Imagine you are in school, a teacher hands the class a 1,200-page book and says you have four hours to read it and report on it. Welcome to the New York State budget process. Last week the state finalized its $154.9 billion spending plan, and did so using the most secretive, dysfunctional approach I’ve seen in more than 15 years in the Legislature.
Blair Horner of NYPIRG called it “the darkest it’s ever been that we’ve ever seen.” Citizen Union’s Dick Dadey said, “We have a government that operates in the shadows and makes big decisions on behalf of the public without any public scrutiny.” Comptroller Tom DiNapoli noted that this year’s budget “came together late in the process and outside the public’s view.” Democratic Senator Liz Krueger said, “I studied government budgets in school -- this wasn’t how it worked. You actually got to see actual budget legislation to vote on that was a whole package. We’re not doing that and I don’t think any of us can justify it.”
It took an all-nighter to get a timely budget, but it took public input totally out of the equation. When Albany spends billions of taxpayers’ hard-earned money, it has an obligation to inform taxpayers of exactly what it’s doing.
THE DUST SETTLES, AND QUESTIONS REMAIN
Providing spending information to the public didn’t happen, and providing details to legislators was only slightly more transparent. Members of the Legislature voted on budget bills without having any financial details attached. The release of information was so bad that at one point the Assembly Majority argued that specifics could be found – not in printed bills – but in newspapers articles.
Even with a budget in place, legislators still had to play catch-up about what was in, and out, of the final agreement.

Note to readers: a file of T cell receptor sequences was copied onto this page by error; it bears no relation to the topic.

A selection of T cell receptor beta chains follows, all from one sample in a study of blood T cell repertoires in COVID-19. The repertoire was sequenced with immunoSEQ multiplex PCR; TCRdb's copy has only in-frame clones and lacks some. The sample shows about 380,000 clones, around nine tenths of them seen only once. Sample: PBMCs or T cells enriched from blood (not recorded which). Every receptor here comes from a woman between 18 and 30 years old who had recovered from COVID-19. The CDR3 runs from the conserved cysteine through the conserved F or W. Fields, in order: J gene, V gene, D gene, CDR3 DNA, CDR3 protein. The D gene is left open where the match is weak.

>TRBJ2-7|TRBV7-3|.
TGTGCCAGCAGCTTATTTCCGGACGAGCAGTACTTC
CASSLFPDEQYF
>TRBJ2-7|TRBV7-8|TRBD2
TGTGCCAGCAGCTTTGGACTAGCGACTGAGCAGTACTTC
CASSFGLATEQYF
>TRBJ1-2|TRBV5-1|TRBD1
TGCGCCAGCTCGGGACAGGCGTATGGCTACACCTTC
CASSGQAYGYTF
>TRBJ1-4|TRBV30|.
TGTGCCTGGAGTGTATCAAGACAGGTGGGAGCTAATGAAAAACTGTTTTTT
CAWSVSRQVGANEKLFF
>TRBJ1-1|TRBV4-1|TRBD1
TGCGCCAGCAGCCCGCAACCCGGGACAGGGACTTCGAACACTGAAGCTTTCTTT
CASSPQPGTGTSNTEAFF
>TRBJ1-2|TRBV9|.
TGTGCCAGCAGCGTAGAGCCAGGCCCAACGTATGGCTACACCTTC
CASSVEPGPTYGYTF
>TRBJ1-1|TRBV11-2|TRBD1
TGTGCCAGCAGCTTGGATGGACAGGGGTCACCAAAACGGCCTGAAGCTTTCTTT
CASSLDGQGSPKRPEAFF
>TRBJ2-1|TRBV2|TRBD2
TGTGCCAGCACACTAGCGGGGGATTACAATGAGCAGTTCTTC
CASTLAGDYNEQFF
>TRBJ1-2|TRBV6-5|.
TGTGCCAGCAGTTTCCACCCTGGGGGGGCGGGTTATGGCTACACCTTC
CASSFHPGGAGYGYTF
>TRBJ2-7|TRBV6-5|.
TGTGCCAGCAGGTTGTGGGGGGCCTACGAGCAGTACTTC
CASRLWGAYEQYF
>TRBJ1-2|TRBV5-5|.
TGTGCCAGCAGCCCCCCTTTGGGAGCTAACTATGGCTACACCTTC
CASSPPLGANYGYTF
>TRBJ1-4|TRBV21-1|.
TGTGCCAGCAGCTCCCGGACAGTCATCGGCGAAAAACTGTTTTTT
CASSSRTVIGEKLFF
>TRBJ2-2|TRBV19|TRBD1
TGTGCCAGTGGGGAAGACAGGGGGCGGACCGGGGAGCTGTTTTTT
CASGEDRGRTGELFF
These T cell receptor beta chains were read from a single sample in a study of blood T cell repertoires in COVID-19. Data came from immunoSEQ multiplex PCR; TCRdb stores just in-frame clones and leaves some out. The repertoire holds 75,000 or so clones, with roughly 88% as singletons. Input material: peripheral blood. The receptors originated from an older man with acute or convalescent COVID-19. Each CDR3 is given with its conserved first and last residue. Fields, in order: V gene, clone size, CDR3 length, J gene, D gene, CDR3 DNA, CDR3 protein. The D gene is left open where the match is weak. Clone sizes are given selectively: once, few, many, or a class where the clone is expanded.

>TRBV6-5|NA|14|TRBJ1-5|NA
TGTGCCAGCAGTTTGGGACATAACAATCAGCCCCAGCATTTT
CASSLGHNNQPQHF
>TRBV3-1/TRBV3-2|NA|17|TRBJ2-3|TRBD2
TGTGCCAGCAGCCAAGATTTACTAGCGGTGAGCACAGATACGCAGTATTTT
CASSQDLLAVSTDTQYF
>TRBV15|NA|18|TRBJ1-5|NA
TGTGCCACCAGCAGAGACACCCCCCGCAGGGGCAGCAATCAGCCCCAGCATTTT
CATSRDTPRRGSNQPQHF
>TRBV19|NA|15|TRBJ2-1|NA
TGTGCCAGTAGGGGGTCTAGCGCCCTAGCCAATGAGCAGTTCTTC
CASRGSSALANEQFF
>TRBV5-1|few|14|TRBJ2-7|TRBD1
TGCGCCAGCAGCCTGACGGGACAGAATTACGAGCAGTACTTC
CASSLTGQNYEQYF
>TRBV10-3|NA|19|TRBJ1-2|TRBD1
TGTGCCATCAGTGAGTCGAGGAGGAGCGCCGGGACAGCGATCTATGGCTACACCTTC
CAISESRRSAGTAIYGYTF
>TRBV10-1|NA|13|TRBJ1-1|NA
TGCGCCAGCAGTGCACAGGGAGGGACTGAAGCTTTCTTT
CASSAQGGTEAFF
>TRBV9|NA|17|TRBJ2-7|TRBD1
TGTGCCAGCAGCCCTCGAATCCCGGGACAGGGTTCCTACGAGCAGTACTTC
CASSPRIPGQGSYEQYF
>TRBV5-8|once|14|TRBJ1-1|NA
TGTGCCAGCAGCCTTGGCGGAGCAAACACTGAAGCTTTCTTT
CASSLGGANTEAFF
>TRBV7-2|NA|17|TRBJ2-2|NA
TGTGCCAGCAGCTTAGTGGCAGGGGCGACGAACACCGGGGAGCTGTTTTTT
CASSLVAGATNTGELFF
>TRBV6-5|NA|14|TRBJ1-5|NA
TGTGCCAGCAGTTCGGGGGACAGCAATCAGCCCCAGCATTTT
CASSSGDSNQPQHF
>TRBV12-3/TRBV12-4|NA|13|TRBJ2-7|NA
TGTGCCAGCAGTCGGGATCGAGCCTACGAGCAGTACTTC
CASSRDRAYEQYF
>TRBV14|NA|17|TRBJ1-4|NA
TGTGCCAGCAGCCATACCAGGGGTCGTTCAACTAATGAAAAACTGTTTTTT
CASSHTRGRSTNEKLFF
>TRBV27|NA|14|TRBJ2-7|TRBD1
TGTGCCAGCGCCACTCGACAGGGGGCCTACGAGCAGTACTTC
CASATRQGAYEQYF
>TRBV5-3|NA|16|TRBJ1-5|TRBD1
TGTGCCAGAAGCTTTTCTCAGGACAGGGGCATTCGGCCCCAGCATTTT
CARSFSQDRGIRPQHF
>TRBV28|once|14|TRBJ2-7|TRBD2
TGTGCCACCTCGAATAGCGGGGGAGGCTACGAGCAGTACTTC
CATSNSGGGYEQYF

- An expanded veterans’ pension credit was supported by both the Assembly and Senate. In a Veterans’ Day press release, the governor promised it would appear in the final budget. To the surprise of many, it was completely omitted.
- The catastrophic minimum wage increase will go to $12.50/hour for upstate by 2020. While some view this as less damaging than the $15/hour wage downstate, the budget leaves the door open to further upstate increases at the sole discretion of the state Budget Director to $15/hour, but provides no timeframe.
- $400 million in funding for local roads was approved, but with no information as to where the money came from or who would receive it. The budget passed on April 1. The distribution details were emailed on April 7.
- Despite endless proclamations by all sides on the need for reform, no ethics legislation was passed. The status quo has not changed, and in regards to the budget process, things appear to have gotten worse.
STATUS QUO PREVENTS PUBLIC SCRUTINY
U.S. Attorney Preet Bharara single-handedly turned the Legislature on its head when he convicted former Senate Majority Leader Dean Skelos and former Assembly Speaker Sheldon Silver on corruption crimes. His thoughts on the process by which the state crafts a budget could not be more on-target. Mr. Bharara once commented:
“When did 20 million New Yorkers agree to be ruled like a triumvirate in Roman times? It seems to me, if you’re one of the three men in the room, and you have all the power, you don’t tolerate dissent because you don’t have to. You don’t tolerate debate, because you don’t have to. You don’t favor change or foster reform, because you don’t have to, and because the status quo always benefits you.”
This year’s budget process was conducted in a deliberate manner to leave the public in the dark. The people of New York deserved an opportunity to review and respond to how their money was spent. But in typical Albany fashion, the governor and legislative leaders denied them that right.
What do you think? I want to hear from you. Send me your feedback, suggestions and ideas regarding this or any other issue facing New York State. You can always contact my district office at (315) 781-2030, email me at firstname.lastname@example.org, find me by searching for Assemblyman Brian Kolb on Facebook, and follow me on Twitter.